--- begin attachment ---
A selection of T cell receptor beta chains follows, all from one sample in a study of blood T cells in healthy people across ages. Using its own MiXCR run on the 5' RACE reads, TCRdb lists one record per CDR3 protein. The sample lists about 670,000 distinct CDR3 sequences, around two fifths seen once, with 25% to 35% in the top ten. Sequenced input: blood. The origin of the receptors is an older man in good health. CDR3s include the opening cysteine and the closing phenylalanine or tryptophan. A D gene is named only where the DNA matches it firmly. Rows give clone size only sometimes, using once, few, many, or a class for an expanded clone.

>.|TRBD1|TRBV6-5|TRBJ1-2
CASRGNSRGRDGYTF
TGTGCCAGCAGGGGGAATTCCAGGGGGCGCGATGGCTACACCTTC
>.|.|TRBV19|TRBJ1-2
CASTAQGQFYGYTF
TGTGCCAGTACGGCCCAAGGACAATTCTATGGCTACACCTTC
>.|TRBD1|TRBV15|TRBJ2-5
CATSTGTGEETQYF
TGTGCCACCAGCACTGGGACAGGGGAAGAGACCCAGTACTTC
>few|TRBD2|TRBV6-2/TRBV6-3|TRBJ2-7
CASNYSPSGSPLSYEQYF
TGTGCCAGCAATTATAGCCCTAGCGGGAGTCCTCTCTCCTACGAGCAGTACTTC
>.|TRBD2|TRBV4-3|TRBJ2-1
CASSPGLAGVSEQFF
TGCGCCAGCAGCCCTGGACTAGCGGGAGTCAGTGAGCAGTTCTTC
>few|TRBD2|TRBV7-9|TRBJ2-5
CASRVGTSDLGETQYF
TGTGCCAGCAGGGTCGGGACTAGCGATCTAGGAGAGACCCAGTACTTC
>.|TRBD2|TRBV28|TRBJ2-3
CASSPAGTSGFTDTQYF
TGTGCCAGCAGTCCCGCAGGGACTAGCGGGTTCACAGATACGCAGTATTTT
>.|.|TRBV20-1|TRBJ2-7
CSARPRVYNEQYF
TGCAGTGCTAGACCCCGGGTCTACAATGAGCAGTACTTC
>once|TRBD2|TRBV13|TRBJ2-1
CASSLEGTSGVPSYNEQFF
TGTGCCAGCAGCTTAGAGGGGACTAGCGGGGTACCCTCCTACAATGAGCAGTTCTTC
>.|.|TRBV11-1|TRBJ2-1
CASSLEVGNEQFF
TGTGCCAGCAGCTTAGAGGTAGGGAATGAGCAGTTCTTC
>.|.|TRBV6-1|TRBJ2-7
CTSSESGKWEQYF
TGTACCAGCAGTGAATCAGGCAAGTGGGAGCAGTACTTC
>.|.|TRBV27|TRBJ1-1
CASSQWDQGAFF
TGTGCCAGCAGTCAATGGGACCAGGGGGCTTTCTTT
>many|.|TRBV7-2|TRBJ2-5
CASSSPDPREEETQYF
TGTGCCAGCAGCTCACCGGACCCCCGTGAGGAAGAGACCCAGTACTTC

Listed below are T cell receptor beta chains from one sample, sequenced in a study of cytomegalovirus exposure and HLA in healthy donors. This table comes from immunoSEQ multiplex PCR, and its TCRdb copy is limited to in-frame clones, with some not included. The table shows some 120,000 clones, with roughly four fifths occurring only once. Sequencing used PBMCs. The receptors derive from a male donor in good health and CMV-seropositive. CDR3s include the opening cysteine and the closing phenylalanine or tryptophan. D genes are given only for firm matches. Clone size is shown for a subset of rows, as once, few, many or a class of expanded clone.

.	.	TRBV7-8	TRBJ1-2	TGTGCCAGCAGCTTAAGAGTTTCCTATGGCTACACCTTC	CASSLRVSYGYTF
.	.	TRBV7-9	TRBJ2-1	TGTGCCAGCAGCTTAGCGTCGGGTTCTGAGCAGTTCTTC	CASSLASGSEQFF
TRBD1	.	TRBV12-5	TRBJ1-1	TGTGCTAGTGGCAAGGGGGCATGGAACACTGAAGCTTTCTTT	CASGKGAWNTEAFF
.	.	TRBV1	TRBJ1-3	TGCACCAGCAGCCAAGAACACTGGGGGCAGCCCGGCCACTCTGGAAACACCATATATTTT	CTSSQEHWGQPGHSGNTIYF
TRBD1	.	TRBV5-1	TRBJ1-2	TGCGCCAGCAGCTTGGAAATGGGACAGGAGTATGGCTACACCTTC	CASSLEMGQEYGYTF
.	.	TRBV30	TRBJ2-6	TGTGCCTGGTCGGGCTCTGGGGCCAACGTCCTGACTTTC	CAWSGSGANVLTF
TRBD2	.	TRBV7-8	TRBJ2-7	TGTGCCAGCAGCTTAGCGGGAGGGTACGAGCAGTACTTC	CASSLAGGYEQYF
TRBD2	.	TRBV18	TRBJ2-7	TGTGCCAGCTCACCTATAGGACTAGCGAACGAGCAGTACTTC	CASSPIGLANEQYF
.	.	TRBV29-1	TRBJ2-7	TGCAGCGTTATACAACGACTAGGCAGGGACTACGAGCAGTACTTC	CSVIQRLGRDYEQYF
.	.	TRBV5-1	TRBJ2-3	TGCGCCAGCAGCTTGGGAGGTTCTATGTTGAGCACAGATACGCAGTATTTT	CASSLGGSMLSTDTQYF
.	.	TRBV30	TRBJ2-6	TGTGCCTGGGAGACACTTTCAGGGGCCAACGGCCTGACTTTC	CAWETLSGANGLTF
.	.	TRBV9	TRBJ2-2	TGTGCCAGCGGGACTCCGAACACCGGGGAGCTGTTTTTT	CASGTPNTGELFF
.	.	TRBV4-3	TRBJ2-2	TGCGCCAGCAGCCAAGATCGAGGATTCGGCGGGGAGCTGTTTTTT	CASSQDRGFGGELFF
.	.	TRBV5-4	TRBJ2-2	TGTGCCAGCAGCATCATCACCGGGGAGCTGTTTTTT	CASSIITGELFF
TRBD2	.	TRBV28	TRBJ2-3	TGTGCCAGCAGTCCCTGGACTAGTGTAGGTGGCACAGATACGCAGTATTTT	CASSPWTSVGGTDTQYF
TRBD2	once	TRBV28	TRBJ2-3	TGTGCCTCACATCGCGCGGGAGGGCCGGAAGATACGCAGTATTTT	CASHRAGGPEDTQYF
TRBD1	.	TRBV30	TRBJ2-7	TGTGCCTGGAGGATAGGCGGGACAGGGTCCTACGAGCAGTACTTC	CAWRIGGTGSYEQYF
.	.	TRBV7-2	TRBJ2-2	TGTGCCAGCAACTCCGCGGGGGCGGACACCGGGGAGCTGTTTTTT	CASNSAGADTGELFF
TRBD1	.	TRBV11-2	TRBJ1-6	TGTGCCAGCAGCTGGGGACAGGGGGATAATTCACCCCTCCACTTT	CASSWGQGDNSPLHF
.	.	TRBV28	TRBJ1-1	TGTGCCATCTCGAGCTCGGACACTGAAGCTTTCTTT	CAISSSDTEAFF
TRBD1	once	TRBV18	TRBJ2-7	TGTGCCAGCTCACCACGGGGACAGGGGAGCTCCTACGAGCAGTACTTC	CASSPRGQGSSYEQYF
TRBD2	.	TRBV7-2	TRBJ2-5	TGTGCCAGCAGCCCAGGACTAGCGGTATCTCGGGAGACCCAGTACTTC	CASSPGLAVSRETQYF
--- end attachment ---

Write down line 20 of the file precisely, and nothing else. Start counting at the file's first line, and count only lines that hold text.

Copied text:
>.|TRBD2|TRBV28|TRBJ2-3